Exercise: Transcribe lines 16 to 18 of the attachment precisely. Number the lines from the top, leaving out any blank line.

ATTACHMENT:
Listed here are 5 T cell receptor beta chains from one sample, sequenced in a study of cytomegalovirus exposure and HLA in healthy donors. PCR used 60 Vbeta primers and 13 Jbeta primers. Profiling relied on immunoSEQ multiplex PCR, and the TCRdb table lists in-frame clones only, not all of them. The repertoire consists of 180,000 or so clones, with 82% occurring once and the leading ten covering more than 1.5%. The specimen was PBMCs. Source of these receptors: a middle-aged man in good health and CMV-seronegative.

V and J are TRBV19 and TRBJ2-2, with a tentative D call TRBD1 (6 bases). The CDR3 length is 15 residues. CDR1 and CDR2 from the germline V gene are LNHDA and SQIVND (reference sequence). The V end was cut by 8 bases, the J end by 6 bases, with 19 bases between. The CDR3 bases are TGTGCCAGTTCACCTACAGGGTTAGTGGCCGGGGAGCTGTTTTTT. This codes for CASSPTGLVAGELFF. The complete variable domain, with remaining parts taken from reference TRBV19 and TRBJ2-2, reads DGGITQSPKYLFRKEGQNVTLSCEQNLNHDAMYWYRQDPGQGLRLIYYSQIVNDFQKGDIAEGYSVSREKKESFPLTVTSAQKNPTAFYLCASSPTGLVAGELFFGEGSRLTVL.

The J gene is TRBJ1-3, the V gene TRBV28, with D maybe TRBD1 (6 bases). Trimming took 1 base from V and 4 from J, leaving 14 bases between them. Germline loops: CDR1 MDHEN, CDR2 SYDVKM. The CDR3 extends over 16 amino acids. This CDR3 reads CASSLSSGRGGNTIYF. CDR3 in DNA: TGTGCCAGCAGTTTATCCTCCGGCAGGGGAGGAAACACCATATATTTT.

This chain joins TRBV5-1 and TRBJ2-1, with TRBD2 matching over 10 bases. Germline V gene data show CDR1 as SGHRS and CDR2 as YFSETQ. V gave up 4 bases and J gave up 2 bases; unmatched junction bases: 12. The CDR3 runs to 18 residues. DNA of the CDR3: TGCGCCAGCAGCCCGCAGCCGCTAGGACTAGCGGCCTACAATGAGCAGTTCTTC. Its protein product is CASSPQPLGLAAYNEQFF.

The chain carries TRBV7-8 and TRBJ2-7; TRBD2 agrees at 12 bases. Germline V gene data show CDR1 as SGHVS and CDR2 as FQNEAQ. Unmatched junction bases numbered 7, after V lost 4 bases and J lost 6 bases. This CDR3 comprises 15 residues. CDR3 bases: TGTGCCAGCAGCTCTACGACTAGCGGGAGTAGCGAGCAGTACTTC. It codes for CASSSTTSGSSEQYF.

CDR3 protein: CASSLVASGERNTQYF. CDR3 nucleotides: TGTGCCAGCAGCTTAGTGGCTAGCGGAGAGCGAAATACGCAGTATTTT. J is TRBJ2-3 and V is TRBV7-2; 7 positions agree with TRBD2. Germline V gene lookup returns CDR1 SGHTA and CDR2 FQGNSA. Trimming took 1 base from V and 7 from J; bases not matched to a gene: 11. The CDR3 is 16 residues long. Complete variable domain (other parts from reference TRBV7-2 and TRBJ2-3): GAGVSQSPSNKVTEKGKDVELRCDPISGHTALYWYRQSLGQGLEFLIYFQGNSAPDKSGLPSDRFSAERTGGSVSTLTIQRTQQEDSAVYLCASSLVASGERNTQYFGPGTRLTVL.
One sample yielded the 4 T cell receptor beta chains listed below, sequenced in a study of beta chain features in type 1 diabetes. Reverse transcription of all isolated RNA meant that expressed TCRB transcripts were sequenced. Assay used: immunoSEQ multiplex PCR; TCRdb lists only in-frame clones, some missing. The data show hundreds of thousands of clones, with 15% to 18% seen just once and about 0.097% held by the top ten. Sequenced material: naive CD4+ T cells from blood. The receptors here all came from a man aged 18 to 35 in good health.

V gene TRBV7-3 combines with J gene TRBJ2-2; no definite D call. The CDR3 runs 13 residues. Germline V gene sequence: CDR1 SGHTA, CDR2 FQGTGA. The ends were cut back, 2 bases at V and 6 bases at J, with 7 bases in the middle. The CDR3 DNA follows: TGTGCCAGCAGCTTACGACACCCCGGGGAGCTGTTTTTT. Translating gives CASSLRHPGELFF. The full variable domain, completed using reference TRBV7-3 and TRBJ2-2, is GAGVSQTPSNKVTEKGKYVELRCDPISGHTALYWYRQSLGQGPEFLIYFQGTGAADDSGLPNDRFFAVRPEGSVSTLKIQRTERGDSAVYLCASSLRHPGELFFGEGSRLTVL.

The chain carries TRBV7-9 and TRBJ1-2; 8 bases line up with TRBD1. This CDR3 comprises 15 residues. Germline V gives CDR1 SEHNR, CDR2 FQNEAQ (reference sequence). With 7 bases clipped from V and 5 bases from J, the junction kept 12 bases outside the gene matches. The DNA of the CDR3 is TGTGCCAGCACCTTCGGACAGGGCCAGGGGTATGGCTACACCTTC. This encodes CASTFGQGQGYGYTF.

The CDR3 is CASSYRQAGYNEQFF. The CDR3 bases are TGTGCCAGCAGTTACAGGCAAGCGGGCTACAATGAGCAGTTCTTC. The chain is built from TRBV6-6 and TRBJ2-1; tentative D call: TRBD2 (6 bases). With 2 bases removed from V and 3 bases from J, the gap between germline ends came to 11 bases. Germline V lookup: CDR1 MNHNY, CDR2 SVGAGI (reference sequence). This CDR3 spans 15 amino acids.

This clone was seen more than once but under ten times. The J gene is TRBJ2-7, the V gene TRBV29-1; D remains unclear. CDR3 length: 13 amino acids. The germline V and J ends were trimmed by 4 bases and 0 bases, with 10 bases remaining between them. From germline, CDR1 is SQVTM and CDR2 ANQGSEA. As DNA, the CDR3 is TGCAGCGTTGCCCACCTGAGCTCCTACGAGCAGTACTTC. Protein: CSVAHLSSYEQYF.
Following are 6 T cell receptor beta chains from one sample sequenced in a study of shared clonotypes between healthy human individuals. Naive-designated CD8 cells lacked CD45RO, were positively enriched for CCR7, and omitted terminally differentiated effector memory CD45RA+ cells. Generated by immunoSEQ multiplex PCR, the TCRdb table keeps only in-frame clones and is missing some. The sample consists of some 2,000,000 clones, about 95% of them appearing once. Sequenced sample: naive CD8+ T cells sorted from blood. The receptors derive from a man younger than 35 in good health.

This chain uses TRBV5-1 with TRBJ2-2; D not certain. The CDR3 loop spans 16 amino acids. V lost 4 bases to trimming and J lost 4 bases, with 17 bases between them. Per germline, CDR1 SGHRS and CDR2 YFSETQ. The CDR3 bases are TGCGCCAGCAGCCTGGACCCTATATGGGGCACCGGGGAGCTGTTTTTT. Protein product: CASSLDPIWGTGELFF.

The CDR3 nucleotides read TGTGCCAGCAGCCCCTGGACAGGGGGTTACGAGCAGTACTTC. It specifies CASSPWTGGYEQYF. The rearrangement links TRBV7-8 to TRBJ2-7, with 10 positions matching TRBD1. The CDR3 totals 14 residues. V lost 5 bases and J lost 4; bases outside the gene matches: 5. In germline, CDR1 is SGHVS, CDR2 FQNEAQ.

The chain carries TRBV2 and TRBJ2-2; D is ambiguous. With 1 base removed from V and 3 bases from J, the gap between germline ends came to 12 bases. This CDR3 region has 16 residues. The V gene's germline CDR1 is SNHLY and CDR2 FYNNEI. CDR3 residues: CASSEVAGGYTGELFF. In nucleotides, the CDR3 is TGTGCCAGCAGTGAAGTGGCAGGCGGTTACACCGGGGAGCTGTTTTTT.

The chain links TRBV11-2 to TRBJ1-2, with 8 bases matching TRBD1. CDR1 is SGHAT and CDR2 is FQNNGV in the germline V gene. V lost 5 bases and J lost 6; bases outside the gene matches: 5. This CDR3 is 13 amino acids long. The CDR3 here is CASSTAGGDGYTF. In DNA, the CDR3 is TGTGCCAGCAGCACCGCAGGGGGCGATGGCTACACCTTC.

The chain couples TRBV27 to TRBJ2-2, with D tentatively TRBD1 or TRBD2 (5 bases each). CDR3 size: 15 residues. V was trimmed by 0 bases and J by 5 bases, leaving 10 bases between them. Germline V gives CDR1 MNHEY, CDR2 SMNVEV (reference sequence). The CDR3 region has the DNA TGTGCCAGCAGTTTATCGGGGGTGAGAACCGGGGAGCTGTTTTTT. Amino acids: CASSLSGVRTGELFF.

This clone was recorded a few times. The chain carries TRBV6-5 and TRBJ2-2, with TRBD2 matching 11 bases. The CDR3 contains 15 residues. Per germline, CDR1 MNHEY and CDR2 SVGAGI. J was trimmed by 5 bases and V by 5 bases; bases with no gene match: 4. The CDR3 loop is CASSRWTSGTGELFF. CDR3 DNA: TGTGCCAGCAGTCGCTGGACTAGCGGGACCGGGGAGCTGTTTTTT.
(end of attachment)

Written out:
The chain links TRBV11-2 to TRBJ1-2, with 8 bases matching TRBD1. CDR1 is SGHAT and CDR2 is FQNNGV in the germline V gene. V lost 5 bases and J lost 6; bases outside the gene matches: 5. This CDR3 is 13 amino acids long. The CDR3 here is CASSTAGGDGYTF. In DNA, the CDR3 is TGTGCCAGCAGCACCGCAGGGGGCGATGGCTACACCTTC.

The chain couples TRBV27 to TRBJ2-2, with D tentatively TRBD1 or TRBD2 (5 bases each). CDR3 size: 15 residues. V was trimmed by 0 bases and J by 5 bases, leaving 10 bases between them. Germline V gives CDR1 MNHEY, CDR2 SMNVEV (reference sequence). The CDR3 region has the DNA TGTGCCAGCAGTTTATCGGGGGTGAGAACCGGGGAGCTGTTTTTT. Amino acids: CASSLSGVRTGELFF.

This clone was recorded a few times. The chain carries TRBV6-5 and TRBJ2-2, with TRBD2 matching 11 bases. The CDR3 contains 15 residues. Per germline, CDR1 MNHEY and CDR2 SVGAGI. J was trimmed by 5 bases and V by 5 bases; bases with no gene match: 4. The CDR3 loop is CASSRWTSGTGELFF. CDR3 DNA: TGTGCCAGCAGTCGCTGGACTAGCGGGACCGGGGAGCTGTTTTTT.